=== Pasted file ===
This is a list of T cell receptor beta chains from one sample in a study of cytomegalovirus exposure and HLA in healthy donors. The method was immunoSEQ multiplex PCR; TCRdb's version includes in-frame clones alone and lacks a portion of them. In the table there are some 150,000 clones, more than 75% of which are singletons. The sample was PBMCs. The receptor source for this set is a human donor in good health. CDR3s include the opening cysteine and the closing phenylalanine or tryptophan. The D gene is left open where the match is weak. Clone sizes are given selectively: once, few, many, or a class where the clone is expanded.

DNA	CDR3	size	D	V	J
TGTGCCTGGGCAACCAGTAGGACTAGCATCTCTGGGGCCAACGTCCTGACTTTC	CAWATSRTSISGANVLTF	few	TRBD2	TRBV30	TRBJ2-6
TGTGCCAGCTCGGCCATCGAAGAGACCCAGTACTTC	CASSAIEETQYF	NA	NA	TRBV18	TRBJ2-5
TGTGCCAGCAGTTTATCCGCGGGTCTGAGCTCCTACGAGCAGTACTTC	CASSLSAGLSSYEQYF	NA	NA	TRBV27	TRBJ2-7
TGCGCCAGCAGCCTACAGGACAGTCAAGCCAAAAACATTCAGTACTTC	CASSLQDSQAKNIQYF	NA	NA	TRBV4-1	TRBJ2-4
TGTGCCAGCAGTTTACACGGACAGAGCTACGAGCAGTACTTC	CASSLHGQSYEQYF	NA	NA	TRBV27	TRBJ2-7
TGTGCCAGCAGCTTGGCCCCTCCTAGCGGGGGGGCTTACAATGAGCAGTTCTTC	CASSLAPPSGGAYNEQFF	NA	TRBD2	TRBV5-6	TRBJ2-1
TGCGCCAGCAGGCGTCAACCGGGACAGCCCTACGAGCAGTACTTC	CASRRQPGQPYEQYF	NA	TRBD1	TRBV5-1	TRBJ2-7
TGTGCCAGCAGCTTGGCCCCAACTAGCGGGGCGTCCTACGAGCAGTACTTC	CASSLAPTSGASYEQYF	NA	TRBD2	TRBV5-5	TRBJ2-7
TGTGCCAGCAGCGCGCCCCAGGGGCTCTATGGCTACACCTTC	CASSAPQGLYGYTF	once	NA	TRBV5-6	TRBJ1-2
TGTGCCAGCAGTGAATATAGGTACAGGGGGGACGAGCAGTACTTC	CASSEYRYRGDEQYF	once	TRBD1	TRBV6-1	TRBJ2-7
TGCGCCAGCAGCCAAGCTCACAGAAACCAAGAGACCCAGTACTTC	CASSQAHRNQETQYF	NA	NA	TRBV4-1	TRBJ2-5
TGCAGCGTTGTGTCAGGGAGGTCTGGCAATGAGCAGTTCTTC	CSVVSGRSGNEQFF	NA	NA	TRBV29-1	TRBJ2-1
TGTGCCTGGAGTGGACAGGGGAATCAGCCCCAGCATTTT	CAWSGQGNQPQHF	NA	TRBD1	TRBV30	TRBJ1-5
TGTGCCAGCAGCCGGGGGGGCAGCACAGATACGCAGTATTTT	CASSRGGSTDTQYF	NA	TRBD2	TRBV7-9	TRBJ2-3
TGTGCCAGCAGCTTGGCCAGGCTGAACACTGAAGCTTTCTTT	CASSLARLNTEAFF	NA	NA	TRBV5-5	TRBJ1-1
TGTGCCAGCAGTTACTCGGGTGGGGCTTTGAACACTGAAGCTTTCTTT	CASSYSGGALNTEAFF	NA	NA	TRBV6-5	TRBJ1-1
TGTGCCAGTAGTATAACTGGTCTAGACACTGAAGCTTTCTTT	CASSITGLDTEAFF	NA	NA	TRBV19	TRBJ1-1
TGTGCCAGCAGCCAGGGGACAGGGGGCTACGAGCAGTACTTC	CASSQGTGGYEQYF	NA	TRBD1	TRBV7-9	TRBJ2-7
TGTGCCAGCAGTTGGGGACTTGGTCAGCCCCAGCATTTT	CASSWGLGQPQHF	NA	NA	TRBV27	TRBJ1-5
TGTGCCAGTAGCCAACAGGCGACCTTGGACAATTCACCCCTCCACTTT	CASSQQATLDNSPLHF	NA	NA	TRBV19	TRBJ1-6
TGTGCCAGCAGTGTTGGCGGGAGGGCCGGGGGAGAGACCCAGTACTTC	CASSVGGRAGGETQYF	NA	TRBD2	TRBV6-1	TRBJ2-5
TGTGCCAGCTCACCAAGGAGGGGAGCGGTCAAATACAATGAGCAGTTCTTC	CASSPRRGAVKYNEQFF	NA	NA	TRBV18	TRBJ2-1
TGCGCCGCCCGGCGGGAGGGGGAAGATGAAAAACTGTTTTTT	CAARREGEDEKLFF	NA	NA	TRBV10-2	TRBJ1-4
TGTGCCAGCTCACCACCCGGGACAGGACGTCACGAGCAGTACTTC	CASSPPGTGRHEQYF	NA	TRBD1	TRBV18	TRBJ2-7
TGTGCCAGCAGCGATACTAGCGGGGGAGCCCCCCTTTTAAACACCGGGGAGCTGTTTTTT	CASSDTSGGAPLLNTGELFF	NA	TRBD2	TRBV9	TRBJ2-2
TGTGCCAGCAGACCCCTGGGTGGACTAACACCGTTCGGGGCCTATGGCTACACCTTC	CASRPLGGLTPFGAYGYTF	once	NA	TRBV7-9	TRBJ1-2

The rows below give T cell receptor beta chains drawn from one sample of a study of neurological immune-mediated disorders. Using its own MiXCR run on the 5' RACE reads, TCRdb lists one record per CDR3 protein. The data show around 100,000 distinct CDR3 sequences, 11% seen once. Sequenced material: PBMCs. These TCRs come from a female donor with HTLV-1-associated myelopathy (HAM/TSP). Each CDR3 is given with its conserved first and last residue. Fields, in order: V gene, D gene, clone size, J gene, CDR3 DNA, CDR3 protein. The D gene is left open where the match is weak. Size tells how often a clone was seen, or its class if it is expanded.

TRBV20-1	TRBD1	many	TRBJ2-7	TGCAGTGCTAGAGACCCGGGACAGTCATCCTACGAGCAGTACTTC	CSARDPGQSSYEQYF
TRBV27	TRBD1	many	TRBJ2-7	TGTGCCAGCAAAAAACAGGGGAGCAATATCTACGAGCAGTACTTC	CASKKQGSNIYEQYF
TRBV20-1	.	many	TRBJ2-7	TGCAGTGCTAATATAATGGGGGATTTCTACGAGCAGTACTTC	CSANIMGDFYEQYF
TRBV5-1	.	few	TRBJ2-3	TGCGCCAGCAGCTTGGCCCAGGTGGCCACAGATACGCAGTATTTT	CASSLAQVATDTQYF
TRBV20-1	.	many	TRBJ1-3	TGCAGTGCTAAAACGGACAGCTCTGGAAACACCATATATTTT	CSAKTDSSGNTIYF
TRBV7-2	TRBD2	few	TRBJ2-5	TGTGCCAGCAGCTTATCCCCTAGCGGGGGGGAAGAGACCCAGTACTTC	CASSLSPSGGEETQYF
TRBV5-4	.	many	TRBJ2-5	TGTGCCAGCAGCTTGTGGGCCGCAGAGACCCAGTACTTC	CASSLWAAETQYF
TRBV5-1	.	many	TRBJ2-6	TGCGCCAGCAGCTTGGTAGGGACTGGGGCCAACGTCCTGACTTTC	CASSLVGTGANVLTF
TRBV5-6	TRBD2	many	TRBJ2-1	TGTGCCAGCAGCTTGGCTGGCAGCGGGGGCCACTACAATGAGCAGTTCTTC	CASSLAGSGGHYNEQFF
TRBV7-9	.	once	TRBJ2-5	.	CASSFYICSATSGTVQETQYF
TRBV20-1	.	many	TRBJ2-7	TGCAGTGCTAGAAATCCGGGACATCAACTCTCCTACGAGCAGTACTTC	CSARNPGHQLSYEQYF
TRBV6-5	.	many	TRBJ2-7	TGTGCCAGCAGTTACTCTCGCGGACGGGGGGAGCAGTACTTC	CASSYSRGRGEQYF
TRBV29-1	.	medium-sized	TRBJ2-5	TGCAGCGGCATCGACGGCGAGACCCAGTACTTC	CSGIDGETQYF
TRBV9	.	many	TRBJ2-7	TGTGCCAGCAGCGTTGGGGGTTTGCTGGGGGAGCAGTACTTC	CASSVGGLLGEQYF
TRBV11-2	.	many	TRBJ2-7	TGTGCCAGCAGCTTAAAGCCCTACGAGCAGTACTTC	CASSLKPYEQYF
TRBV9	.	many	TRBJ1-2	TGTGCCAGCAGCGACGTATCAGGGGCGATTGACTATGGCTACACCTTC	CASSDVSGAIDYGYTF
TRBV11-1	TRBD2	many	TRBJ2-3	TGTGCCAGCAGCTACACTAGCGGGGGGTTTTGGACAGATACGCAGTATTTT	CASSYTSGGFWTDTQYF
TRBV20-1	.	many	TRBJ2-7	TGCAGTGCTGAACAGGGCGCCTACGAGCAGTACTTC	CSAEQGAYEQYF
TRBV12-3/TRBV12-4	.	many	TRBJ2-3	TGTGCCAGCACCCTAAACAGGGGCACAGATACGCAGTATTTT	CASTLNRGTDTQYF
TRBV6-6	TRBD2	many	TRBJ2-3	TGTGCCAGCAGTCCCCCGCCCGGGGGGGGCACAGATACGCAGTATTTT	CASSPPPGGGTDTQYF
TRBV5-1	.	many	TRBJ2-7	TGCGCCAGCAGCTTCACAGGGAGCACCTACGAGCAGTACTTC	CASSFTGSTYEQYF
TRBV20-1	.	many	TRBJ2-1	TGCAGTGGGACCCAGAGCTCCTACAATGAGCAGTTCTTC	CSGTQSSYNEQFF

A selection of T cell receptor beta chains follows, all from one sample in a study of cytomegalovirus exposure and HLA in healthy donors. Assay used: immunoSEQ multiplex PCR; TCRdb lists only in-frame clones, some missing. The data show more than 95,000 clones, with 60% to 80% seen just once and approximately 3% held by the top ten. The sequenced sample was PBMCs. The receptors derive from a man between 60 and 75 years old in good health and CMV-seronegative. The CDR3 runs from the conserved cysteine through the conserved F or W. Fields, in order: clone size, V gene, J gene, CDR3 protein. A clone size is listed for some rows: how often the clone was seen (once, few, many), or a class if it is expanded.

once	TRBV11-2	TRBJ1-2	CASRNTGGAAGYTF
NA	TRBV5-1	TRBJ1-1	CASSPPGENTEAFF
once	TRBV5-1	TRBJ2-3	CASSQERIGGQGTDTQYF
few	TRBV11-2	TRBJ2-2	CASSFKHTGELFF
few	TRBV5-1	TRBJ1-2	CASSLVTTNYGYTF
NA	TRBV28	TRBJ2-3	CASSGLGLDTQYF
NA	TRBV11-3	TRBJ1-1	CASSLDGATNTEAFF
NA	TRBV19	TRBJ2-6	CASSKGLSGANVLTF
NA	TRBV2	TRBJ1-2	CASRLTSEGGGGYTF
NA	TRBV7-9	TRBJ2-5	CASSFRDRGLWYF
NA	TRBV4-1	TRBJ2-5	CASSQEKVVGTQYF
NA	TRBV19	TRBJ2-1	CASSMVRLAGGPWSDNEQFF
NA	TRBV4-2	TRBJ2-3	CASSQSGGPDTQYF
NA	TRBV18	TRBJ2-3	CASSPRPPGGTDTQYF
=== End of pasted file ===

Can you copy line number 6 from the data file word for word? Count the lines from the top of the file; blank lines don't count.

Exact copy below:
TGCGCCAGCAGCCTACAGGACAGTCAAGCCAAAAACATTCAGTACTTC	CASSLQDSQAKNIQYF	NA	NA	TRBV4-1	TRBJ2-4